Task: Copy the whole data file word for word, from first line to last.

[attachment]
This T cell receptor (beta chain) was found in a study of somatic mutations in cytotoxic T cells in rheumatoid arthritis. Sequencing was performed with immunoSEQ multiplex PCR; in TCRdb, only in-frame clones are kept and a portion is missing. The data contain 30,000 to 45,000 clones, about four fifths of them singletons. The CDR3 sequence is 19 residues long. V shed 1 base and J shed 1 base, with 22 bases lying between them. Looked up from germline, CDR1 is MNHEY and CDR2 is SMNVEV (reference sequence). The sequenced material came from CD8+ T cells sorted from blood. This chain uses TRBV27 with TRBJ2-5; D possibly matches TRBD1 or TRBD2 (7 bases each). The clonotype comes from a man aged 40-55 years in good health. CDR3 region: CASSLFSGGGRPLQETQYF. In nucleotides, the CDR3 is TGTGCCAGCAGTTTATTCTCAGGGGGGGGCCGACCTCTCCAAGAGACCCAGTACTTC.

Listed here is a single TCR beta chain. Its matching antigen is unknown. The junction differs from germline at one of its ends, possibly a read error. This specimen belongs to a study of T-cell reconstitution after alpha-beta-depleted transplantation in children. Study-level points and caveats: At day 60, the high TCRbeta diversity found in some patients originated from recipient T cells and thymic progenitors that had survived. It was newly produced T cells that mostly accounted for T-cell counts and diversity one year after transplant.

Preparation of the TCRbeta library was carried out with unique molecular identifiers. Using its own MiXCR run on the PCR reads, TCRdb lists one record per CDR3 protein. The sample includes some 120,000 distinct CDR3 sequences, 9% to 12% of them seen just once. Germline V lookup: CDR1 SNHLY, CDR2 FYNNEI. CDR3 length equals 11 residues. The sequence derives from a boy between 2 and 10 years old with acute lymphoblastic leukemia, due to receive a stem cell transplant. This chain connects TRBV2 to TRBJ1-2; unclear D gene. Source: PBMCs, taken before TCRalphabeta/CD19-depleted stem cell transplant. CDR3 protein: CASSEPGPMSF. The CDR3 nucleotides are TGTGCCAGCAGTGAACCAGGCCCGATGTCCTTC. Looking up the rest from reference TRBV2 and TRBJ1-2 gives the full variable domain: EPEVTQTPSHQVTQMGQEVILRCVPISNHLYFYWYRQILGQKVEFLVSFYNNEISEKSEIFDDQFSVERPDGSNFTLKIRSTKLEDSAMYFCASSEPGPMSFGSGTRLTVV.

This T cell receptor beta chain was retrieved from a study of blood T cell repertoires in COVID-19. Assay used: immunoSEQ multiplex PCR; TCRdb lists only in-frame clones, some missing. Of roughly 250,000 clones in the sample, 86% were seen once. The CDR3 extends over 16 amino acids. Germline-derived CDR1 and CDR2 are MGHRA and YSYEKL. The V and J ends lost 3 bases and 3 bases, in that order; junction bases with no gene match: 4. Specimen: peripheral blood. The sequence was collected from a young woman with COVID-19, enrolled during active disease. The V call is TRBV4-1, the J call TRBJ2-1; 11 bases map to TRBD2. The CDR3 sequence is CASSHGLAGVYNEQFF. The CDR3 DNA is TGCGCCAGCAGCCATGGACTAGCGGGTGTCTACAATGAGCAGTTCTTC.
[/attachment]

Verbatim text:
This T cell receptor (beta chain) was found in a study of somatic mutations in cytotoxic T cells in rheumatoid arthritis. Sequencing was performed with immunoSEQ multiplex PCR; in TCRdb, only in-frame clones are kept and a portion is missing. The data contain 30,000 to 45,000 clones, about four fifths of them singletons. The CDR3 sequence is 19 residues long. V shed 1 base and J shed 1 base, with 22 bases lying between them. Looked up from germline, CDR1 is MNHEY and CDR2 is SMNVEV (reference sequence). The sequenced material came from CD8+ T cells sorted from blood. This chain uses TRBV27 with TRBJ2-5; D possibly matches TRBD1 or TRBD2 (7 bases each). The clonotype comes from a man aged 40-55 years in good health. CDR3 region: CASSLFSGGGRPLQETQYF. In nucleotides, the CDR3 is TGTGCCAGCAGTTTATTCTCAGGGGGGGGCCGACCTCTCCAAGAGACCCAGTACTTC.

Listed here is a single TCR beta chain. Its matching antigen is unknown. The junction differs from germline at one of its ends, possibly a read error. This specimen belongs to a study of T-cell reconstitution after alpha-beta-depleted transplantation in children. Study-level points and caveats: At day 60, the high TCRbeta diversity found in some patients originated from recipient T cells and thymic progenitors that had survived. It was newly produced T cells that mostly accounted for T-cell counts and diversity one year after transplant.

Preparation of the TCRbeta library was carried out with unique molecular identifiers. Using its own MiXCR run on the PCR reads, TCRdb lists one record per CDR3 protein. The sample includes some 120,000 distinct CDR3 sequences, 9% to 12% of them seen just once. Germline V lookup: CDR1 SNHLY, CDR2 FYNNEI. CDR3 length equals 11 residues. The sequence derives from a boy between 2 and 10 years old with acute lymphoblastic leukemia, due to receive a stem cell transplant. This chain connects TRBV2 to TRBJ1-2; unclear D gene. Source: PBMCs, taken before TCRalphabeta/CD19-depleted stem cell transplant. CDR3 protein: CASSEPGPMSF. The CDR3 nucleotides are TGTGCCAGCAGTGAACCAGGCCCGATGTCCTTC. Looking up the rest from reference TRBV2 and TRBJ1-2 gives the full variable domain: EPEVTQTPSHQVTQMGQEVILRCVPISNHLYFYWYRQILGQKVEFLVSFYNNEISEKSEIFDDQFSVERPDGSNFTLKIRSTKLEDSAMYFCASSEPGPMSFGSGTRLTVV.

This T cell receptor beta chain was retrieved from a study of blood T cell repertoires in COVID-19. Assay used: immunoSEQ multiplex PCR; TCRdb lists only in-frame clones, some missing. Of roughly 250,000 clones in the sample, 86% were seen once. The CDR3 extends over 16 amino acids. Germline-derived CDR1 and CDR2 are MGHRA and YSYEKL. The V and J ends lost 3 bases and 3 bases, in that order; junction bases with no gene match: 4. Specimen: peripheral blood. The sequence was collected from a young woman with COVID-19, enrolled during active disease. The V call is TRBV4-1, the J call TRBJ2-1; 11 bases map to TRBD2. The CDR3 sequence is CASSHGLAGVYNEQFF. The CDR3 DNA is TGCGCCAGCAGCCATGGACTAGCGGGTGTCTACAATGAGCAGTTCTTC.